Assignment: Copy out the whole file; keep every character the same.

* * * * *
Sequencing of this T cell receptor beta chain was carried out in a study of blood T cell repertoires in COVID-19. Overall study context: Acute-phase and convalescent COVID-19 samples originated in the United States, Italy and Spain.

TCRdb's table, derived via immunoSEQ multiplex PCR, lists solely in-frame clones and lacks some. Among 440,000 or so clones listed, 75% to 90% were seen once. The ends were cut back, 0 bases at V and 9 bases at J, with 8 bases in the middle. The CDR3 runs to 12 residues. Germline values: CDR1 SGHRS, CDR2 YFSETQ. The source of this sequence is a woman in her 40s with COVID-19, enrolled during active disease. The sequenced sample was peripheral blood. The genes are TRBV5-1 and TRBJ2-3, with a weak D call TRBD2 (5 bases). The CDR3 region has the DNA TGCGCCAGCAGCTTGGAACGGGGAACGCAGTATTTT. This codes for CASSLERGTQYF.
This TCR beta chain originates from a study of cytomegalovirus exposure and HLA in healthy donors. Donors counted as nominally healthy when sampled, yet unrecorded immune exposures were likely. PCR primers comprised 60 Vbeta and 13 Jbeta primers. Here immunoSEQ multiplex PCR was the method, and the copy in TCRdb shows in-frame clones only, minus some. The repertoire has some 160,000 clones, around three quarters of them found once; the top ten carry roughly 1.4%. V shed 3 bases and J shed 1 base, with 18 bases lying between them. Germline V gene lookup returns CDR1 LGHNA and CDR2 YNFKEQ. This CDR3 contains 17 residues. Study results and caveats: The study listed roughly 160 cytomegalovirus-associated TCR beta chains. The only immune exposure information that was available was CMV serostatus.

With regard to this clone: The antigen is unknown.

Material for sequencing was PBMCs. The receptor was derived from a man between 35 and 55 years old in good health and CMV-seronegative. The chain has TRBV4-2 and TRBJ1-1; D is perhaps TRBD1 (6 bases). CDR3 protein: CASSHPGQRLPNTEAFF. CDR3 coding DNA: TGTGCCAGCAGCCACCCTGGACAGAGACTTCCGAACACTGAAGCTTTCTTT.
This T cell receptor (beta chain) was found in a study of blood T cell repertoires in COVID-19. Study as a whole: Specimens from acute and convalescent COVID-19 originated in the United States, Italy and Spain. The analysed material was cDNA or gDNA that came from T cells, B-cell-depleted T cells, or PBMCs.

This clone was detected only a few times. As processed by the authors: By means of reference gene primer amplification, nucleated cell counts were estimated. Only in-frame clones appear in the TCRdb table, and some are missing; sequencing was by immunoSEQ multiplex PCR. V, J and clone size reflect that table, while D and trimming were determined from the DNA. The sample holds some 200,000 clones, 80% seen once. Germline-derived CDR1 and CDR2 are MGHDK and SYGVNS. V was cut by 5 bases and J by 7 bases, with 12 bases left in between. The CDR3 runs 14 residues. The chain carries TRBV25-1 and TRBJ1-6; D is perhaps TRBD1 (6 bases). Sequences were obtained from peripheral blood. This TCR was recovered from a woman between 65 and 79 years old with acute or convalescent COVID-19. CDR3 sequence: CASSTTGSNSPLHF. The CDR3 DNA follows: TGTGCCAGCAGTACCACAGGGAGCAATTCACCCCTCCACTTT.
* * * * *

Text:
Sequencing of this T cell receptor beta chain was carried out in a study of blood T cell repertoires in COVID-19. Overall study context: Acute-phase and convalescent COVID-19 samples originated in the United States, Italy and Spain.

TCRdb's table, derived via immunoSEQ multiplex PCR, lists solely in-frame clones and lacks some. Among 440,000 or so clones listed, 75% to 90% were seen once. The ends were cut back, 0 bases at V and 9 bases at J, with 8 bases in the middle. The CDR3 runs to 12 residues. Germline values: CDR1 SGHRS, CDR2 YFSETQ. The source of this sequence is a woman in her 40s with COVID-19, enrolled during active disease. The sequenced sample was peripheral blood. The genes are TRBV5-1 and TRBJ2-3, with a weak D call TRBD2 (5 bases). The CDR3 region has the DNA TGCGCCAGCAGCTTGGAACGGGGAACGCAGTATTTT. This codes for CASSLERGTQYF.
This TCR beta chain originates from a study of cytomegalovirus exposure and HLA in healthy donors. Donors counted as nominally healthy when sampled, yet unrecorded immune exposures were likely. PCR primers comprised 60 Vbeta and 13 Jbeta primers. Here immunoSEQ multiplex PCR was the method, and the copy in TCRdb shows in-frame clones only, minus some. The repertoire has some 160,000 clones, around three quarters of them found once; the top ten carry roughly 1.4%. V shed 3 bases and J shed 1 base, with 18 bases lying between them. Germline V gene lookup returns CDR1 LGHNA and CDR2 YNFKEQ. This CDR3 contains 17 residues. Study results and caveats: The study listed roughly 160 cytomegalovirus-associated TCR beta chains. The only immune exposure information that was available was CMV serostatus.

With regard to this clone: The antigen is unknown.

Material for sequencing was PBMCs. The receptor was derived from a man between 35 and 55 years old in good health and CMV-seronegative. The chain has TRBV4-2 and TRBJ1-1; D is perhaps TRBD1 (6 bases). CDR3 protein: CASSHPGQRLPNTEAFF. CDR3 coding DNA: TGTGCCAGCAGCCACCCTGGACAGAGACTTCCGAACACTGAAGCTTTCTTT.
This T cell receptor (beta chain) was found in a study of blood T cell repertoires in COVID-19. Study as a whole: Specimens from acute and convalescent COVID-19 originated in the United States, Italy and Spain. The analysed material was cDNA or gDNA that came from T cells, B-cell-depleted T cells, or PBMCs.

This clone was detected only a few times. As processed by the authors: By means of reference gene primer amplification, nucleated cell counts were estimated. Only in-frame clones appear in the TCRdb table, and some are missing; sequencing was by immunoSEQ multiplex PCR. V, J and clone size reflect that table, while D and trimming were determined from the DNA. The sample holds some 200,000 clones, 80% seen once. Germline-derived CDR1 and CDR2 are MGHDK and SYGVNS. V was cut by 5 bases and J by 7 bases, with 12 bases left in between. The CDR3 runs 14 residues. The chain carries TRBV25-1 and TRBJ1-6; D is perhaps TRBD1 (6 bases). Sequences were obtained from peripheral blood. This TCR was recovered from a woman between 65 and 79 years old with acute or convalescent COVID-19. CDR3 sequence: CASSTTGSNSPLHF. The CDR3 DNA follows: TGTGCCAGCAGTACCACAGGGAGCAATTCACCCCTCCACTTT.